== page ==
Let us have 3 vectors in \mathbb R^3: (a_1,b_1,c_1),(a_2,b_2,c_2) and (a_3,b_3,

tumahimikgjr 2022-02-25 Answered
Let us have 3 vectors in R3:
(a1,b1,c1),(a2,b2,c2) and (a3,b3,c3)
These vectors are linearly dependent if and only if the following scalar equation holds:
a1(b2c3b3c2)b1(a2c3a3c2)+c1(a2b3a3b2)=0
1. This equation is a necessary and sufficient condition of lineary dependence.
2. This criterion is a scalar equation (not a pair of equations; not a vector form).
3. This equation is a linear equation as to (ai,bi,ci) for all i{1,2,3}.
Now let us have 2 strings in R3:
(a1,b1,c1) and (a2,b2,c2)
Is there a similar way to determine whether this set of vectors in R3 is linearly dependent?
I.e. the way such as the following scalar equation:
f(a1,b1,c1,a2,b2,c2)=0
so, that
1.This equation is a necessary and sufficient condition of linear dependence.
2.This criterion is a scalar equation (not a pair of equations; not a vector form).
3. This equation is a linear equation as to (ai,bi,ci) for all i{1,2}.
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Expert Answer

avalescogzw
Answered 2022-02-26 Author has 5 answers

No, this is not possible. Let's assume we have such an f which satisfies all three of your properties. Fix some non-zero vector (a2,b2,c2) and consider the function (a,b,c)f(a,b,c,a2,b2,c2). Let's call this function gcolonR3R. You want g to be a linear function and that g(a,b,c)=0 if (a,b,c) linearly depends on (a2,b2,c2). However, the set of all vectors which linearly depend on (a2,b2,c2) is a line in R3 (all scalar multiples of (a2,b2,c2)) while the zero set of a linear function g is either a plane (if the function is not trivial) or R3 (if the function is identically zero).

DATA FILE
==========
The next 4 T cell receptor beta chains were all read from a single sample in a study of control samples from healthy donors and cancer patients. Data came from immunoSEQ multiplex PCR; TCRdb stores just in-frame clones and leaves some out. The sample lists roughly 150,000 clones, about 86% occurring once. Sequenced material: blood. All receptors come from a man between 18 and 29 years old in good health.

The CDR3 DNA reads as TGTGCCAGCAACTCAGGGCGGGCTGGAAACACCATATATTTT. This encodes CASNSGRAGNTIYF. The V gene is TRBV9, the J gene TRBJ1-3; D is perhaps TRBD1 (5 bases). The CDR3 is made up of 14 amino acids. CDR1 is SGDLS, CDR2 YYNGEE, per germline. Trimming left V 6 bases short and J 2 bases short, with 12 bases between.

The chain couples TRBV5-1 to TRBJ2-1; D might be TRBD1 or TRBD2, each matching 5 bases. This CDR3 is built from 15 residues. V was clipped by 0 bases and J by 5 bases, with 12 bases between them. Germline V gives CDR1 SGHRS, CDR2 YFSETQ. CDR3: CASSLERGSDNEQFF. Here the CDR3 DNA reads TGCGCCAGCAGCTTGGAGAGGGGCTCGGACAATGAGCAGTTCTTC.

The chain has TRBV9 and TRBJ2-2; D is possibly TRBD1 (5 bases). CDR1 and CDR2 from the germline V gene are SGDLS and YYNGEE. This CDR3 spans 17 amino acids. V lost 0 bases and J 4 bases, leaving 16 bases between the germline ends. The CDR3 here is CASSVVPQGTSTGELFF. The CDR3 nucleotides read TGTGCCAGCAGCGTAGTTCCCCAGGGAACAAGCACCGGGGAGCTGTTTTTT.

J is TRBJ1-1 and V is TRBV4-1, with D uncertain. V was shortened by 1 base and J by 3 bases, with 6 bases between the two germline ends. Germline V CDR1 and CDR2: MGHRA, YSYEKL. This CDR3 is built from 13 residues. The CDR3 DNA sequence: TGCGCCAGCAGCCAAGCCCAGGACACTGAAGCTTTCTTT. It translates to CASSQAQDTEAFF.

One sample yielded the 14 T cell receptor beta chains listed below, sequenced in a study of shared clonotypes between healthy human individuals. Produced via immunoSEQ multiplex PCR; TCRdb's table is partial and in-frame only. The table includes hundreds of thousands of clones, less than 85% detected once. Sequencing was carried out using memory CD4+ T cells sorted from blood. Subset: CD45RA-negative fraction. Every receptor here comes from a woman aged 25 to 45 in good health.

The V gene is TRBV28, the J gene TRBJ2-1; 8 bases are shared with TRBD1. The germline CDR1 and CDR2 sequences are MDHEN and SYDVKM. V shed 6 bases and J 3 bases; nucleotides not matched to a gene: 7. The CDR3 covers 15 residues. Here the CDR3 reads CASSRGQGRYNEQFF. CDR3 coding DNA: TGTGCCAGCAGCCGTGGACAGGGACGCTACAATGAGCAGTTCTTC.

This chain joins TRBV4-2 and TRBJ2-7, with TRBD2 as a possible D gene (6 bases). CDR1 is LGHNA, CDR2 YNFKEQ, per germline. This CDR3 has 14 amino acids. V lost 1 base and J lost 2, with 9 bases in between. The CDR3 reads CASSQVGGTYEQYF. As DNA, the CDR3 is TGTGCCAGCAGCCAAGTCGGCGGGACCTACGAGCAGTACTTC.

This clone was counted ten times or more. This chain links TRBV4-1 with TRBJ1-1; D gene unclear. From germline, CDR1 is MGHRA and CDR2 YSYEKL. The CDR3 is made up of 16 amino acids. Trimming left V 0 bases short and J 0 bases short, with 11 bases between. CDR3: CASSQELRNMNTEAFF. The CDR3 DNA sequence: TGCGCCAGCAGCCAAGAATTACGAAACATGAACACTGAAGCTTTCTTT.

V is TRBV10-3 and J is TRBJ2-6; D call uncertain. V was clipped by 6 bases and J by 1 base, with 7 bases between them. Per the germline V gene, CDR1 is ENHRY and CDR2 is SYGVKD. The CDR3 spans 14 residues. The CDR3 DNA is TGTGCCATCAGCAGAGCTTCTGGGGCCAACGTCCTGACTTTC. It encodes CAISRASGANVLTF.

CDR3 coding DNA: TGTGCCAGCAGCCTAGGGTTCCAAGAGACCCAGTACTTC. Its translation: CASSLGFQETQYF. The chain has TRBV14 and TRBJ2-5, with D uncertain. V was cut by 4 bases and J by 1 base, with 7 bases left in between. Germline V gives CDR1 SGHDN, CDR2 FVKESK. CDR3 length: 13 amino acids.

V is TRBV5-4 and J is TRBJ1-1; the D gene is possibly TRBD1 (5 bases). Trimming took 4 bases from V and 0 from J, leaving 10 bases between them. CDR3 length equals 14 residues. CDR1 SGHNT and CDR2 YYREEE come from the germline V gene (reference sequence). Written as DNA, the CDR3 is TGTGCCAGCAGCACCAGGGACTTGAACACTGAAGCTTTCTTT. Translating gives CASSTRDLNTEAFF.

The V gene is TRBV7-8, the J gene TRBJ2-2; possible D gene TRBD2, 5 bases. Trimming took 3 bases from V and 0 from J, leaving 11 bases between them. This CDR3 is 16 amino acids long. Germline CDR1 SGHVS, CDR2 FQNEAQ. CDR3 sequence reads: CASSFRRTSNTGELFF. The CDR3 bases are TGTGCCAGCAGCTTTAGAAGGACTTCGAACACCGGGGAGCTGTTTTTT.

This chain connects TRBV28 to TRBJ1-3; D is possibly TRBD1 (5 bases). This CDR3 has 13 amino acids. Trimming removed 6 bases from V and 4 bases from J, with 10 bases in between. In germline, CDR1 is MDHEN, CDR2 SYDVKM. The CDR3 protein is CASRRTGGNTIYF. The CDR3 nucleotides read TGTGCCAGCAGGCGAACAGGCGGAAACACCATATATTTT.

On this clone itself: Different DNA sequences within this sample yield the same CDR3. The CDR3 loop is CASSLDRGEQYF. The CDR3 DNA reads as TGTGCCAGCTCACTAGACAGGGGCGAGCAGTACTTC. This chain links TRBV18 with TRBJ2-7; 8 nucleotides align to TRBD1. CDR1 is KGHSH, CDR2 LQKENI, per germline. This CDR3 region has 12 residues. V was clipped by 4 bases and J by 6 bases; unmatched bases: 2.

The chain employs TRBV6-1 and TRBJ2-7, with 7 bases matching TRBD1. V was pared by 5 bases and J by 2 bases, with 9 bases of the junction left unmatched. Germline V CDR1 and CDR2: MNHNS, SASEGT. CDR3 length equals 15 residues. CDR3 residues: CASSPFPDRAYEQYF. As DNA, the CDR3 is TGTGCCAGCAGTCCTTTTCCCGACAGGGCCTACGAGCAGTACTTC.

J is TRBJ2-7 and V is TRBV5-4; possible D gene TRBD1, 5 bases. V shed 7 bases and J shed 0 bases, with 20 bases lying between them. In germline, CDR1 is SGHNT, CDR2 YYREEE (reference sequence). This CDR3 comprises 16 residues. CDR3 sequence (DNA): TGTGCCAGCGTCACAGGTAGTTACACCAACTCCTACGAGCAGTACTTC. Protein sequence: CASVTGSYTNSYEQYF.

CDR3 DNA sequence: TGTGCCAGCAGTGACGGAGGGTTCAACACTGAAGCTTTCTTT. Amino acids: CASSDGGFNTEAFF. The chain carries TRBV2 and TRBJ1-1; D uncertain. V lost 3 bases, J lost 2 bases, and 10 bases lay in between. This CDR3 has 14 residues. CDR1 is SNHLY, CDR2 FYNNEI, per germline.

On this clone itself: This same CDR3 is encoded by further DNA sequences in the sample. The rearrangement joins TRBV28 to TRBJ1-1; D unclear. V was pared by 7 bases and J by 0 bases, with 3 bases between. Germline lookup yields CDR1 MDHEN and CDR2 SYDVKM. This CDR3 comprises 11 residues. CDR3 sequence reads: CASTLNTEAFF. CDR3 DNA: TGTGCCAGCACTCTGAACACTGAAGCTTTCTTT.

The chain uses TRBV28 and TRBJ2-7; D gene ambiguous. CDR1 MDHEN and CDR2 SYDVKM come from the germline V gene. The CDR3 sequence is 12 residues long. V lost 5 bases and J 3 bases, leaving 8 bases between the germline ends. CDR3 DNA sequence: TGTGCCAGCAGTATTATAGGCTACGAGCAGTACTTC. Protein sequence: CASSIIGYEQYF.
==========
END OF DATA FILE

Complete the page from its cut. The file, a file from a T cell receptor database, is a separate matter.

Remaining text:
However, if you are willing to relax your conditions, you can get what you are looking for. The vectors (a1,b1,c1) and (a2,b2,c2) are linearly dependent if and only if the matrix
A=(a1b1c1a2b2c2)
has rank 1. This can be checked using determinants. The matrix A has rank 1 iff all 2×2 minors have determinant zero. This gives you three linear equations (not a scalar equation) which give you a sufficient and necessary condition for linear dependance:
a1b2b1a2=0,  a1c2c1a2=0,  b1c2c1b2=0.
If you want, you can combine them into a single equation
f(a1,b1,c1,a2,b2,c2)=(a1b2b1a2)2+(a1c2c1a2)2+(b1c2c1b2)2=0.
However, this f is not linear in (a1,b1,c1) (or in (a2,b2,c2)).
It might be easier to see the argument in the case of one vector in R2 (instead of two vectors in R3). A single vector (a,b) in R2 is "linearly dependent" iff a=b=0 which gives you two scalar linear equations. You can combine them into a single equation a2+b2=0 but this is not linear in (a,b).

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